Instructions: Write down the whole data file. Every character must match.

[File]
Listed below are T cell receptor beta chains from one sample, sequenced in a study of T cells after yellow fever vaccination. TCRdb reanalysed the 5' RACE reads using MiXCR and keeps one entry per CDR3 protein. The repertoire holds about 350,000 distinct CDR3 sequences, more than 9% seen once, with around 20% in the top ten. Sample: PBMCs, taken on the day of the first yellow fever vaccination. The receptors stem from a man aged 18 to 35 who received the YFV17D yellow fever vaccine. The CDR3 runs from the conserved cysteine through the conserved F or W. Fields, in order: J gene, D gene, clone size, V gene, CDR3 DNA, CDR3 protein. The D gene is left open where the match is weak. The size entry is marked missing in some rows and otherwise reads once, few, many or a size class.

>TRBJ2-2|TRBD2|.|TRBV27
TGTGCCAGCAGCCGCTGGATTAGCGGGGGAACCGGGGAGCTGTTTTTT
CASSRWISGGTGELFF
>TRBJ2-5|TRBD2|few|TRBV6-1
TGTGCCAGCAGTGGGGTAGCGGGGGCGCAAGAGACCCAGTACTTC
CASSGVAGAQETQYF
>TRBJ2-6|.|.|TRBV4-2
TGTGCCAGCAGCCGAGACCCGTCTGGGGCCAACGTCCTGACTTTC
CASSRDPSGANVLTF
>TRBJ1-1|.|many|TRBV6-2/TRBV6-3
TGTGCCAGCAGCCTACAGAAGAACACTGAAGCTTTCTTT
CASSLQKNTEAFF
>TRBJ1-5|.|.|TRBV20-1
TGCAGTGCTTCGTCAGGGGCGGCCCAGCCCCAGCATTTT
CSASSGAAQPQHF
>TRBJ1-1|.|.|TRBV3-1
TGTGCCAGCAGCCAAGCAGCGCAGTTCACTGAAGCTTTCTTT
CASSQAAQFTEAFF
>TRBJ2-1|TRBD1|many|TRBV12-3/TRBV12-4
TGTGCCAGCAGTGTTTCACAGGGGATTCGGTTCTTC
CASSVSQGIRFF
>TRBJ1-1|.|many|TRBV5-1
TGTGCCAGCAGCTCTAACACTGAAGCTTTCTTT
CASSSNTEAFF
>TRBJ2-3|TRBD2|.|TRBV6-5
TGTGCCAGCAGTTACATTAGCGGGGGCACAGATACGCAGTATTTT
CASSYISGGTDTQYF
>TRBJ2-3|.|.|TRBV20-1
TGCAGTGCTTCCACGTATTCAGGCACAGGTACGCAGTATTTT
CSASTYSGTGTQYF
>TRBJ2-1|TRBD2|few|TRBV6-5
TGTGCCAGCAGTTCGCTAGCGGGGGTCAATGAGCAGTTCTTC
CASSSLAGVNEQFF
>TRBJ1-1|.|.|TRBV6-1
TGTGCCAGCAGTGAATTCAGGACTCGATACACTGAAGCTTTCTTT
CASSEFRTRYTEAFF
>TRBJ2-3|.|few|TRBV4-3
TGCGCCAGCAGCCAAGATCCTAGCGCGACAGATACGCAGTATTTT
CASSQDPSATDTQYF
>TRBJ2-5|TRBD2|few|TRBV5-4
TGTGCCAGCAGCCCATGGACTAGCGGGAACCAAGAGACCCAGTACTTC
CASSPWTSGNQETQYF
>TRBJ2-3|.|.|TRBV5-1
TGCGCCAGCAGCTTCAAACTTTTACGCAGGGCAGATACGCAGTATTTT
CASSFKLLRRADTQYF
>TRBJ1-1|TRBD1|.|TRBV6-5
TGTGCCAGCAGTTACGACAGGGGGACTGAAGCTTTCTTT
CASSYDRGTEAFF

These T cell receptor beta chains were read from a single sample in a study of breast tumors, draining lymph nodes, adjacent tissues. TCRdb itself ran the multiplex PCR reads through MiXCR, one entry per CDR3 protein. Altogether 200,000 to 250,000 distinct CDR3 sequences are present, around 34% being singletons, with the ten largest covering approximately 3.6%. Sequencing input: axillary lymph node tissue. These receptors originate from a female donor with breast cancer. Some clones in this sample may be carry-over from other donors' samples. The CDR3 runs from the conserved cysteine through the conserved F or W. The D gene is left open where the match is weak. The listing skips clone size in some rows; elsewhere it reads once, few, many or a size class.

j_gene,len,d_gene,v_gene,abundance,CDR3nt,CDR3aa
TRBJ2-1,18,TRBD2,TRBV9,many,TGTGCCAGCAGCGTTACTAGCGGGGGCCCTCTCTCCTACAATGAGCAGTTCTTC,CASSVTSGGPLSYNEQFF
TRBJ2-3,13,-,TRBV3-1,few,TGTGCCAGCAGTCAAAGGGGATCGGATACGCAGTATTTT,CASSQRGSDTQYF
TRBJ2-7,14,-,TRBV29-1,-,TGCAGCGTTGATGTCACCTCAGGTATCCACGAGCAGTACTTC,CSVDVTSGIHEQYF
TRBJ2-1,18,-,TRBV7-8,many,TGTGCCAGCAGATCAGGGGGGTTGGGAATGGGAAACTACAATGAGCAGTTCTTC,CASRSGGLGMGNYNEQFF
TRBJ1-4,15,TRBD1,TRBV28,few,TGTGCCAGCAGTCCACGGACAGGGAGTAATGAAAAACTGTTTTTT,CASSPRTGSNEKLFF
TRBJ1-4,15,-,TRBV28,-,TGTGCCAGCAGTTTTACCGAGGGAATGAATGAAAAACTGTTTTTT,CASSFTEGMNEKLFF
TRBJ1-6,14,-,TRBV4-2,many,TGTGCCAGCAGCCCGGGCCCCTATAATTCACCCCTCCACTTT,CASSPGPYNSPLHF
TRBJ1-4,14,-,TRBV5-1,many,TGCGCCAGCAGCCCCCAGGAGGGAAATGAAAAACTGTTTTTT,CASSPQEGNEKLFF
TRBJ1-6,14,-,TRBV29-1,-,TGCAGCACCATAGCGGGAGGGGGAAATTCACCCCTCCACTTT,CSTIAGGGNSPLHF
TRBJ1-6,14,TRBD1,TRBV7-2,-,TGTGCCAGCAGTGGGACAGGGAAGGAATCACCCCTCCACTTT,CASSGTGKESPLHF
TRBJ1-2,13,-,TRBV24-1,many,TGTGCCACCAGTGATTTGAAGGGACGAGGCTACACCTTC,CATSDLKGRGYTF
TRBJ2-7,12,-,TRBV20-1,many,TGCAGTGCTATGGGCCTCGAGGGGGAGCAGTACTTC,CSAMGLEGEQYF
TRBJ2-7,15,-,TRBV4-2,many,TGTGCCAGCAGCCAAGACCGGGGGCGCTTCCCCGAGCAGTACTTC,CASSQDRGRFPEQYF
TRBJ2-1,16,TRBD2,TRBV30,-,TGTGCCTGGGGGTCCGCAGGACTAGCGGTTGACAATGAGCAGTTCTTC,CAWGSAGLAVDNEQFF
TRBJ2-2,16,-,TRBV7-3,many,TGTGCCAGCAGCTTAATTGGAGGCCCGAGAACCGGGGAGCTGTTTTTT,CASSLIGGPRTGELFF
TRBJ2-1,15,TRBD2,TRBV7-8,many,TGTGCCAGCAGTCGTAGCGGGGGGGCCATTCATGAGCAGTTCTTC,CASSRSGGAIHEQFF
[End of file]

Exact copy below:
Listed below are T cell receptor beta chains from one sample, sequenced in a study of T cells after yellow fever vaccination. TCRdb reanalysed the 5' RACE reads using MiXCR and keeps one entry per CDR3 protein. The repertoire holds about 350,000 distinct CDR3 sequences, more than 9% seen once, with around 20% in the top ten. Sample: PBMCs, taken on the day of the first yellow fever vaccination. The receptors stem from a man aged 18 to 35 who received the YFV17D yellow fever vaccine. The CDR3 runs from the conserved cysteine through the conserved F or W. Fields, in order: J gene, D gene, clone size, V gene, CDR3 DNA, CDR3 protein. The D gene is left open where the match is weak. The size entry is marked missing in some rows and otherwise reads once, few, many or a size class.

>TRBJ2-2|TRBD2|.|TRBV27
TGTGCCAGCAGCCGCTGGATTAGCGGGGGAACCGGGGAGCTGTTTTTT
CASSRWISGGTGELFF
>TRBJ2-5|TRBD2|few|TRBV6-1
TGTGCCAGCAGTGGGGTAGCGGGGGCGCAAGAGACCCAGTACTTC
CASSGVAGAQETQYF
>TRBJ2-6|.|.|TRBV4-2
TGTGCCAGCAGCCGAGACCCGTCTGGGGCCAACGTCCTGACTTTC
CASSRDPSGANVLTF
>TRBJ1-1|.|many|TRBV6-2/TRBV6-3
TGTGCCAGCAGCCTACAGAAGAACACTGAAGCTTTCTTT
CASSLQKNTEAFF
>TRBJ1-5|.|.|TRBV20-1
TGCAGTGCTTCGTCAGGGGCGGCCCAGCCCCAGCATTTT
CSASSGAAQPQHF
>TRBJ1-1|.|.|TRBV3-1
TGTGCCAGCAGCCAAGCAGCGCAGTTCACTGAAGCTTTCTTT
CASSQAAQFTEAFF
>TRBJ2-1|TRBD1|many|TRBV12-3/TRBV12-4
TGTGCCAGCAGTGTTTCACAGGGGATTCGGTTCTTC
CASSVSQGIRFF
>TRBJ1-1|.|many|TRBV5-1
TGTGCCAGCAGCTCTAACACTGAAGCTTTCTTT
CASSSNTEAFF
>TRBJ2-3|TRBD2|.|TRBV6-5
TGTGCCAGCAGTTACATTAGCGGGGGCACAGATACGCAGTATTTT
CASSYISGGTDTQYF
>TRBJ2-3|.|.|TRBV20-1
TGCAGTGCTTCCACGTATTCAGGCACAGGTACGCAGTATTTT
CSASTYSGTGTQYF
>TRBJ2-1|TRBD2|few|TRBV6-5
TGTGCCAGCAGTTCGCTAGCGGGGGTCAATGAGCAGTTCTTC
CASSSLAGVNEQFF
>TRBJ1-1|.|.|TRBV6-1
TGTGCCAGCAGTGAATTCAGGACTCGATACACTGAAGCTTTCTTT
CASSEFRTRYTEAFF
>TRBJ2-3|.|few|TRBV4-3
TGCGCCAGCAGCCAAGATCCTAGCGCGACAGATACGCAGTATTTT
CASSQDPSATDTQYF
>TRBJ2-5|TRBD2|few|TRBV5-4
TGTGCCAGCAGCCCATGGACTAGCGGGAACCAAGAGACCCAGTACTTC
CASSPWTSGNQETQYF
>TRBJ2-3|.|.|TRBV5-1
TGCGCCAGCAGCTTCAAACTTTTACGCAGGGCAGATACGCAGTATTTT
CASSFKLLRRADTQYF
>TRBJ1-1|TRBD1|.|TRBV6-5
TGTGCCAGCAGTTACGACAGGGGGACTGAAGCTTTCTTT
CASSYDRGTEAFF

These T cell receptor beta chains were read from a single sample in a study of breast tumors, draining lymph nodes, adjacent tissues. TCRdb itself ran the multiplex PCR reads through MiXCR, one entry per CDR3 protein. Altogether 200,000 to 250,000 distinct CDR3 sequences are present, around 34% being singletons, with the ten largest covering approximately 3.6%. Sequencing input: axillary lymph node tissue. These receptors originate from a female donor with breast cancer. Some clones in this sample may be carry-over from other donors' samples. The CDR3 runs from the conserved cysteine through the conserved F or W. The D gene is left open where the match is weak. The listing skips clone size in some rows; elsewhere it reads once, few, many or a size class.

j_gene,len,d_gene,v_gene,abundance,CDR3nt,CDR3aa
TRBJ2-1,18,TRBD2,TRBV9,many,TGTGCCAGCAGCGTTACTAGCGGGGGCCCTCTCTCCTACAATGAGCAGTTCTTC,CASSVTSGGPLSYNEQFF
TRBJ2-3,13,-,TRBV3-1,few,TGTGCCAGCAGTCAAAGGGGATCGGATACGCAGTATTTT,CASSQRGSDTQYF
TRBJ2-7,14,-,TRBV29-1,-,TGCAGCGTTGATGTCACCTCAGGTATCCACGAGCAGTACTTC,CSVDVTSGIHEQYF
TRBJ2-1,18,-,TRBV7-8,many,TGTGCCAGCAGATCAGGGGGGTTGGGAATGGGAAACTACAATGAGCAGTTCTTC,CASRSGGLGMGNYNEQFF
TRBJ1-4,15,TRBD1,TRBV28,few,TGTGCCAGCAGTCCACGGACAGGGAGTAATGAAAAACTGTTTTTT,CASSPRTGSNEKLFF
TRBJ1-4,15,-,TRBV28,-,TGTGCCAGCAGTTTTACCGAGGGAATGAATGAAAAACTGTTTTTT,CASSFTEGMNEKLFF
TRBJ1-6,14,-,TRBV4-2,many,TGTGCCAGCAGCCCGGGCCCCTATAATTCACCCCTCCACTTT,CASSPGPYNSPLHF
TRBJ1-4,14,-,TRBV5-1,many,TGCGCCAGCAGCCCCCAGGAGGGAAATGAAAAACTGTTTTTT,CASSPQEGNEKLFF
TRBJ1-6,14,-,TRBV29-1,-,TGCAGCACCATAGCGGGAGGGGGAAATTCACCCCTCCACTTT,CSTIAGGGNSPLHF
TRBJ1-6,14,TRBD1,TRBV7-2,-,TGTGCCAGCAGTGGGACAGGGAAGGAATCACCCCTCCACTTT,CASSGTGKESPLHF
TRBJ1-2,13,-,TRBV24-1,many,TGTGCCACCAGTGATTTGAAGGGACGAGGCTACACCTTC,CATSDLKGRGYTF
TRBJ2-7,12,-,TRBV20-1,many,TGCAGTGCTATGGGCCTCGAGGGGGAGCAGTACTTC,CSAMGLEGEQYF
TRBJ2-7,15,-,TRBV4-2,many,TGTGCCAGCAGCCAAGACCGGGGGCGCTTCCCCGAGCAGTACTTC,CASSQDRGRFPEQYF
TRBJ2-1,16,TRBD2,TRBV30,-,TGTGCCTGGGGGTCCGCAGGACTAGCGGTTGACAATGAGCAGTTCTTC,CAWGSAGLAVDNEQFF
TRBJ2-2,16,-,TRBV7-3,many,TGTGCCAGCAGCTTAATTGGAGGCCCGAGAACCGGGGAGCTGTTTTTT,CASSLIGGPRTGELFF
TRBJ2-1,15,TRBD2,TRBV7-8,many,TGTGCCAGCAGTCGTAGCGGGGGGGCCATTCATGAGCAGTTCTTC,CASSRSGGAIHEQFF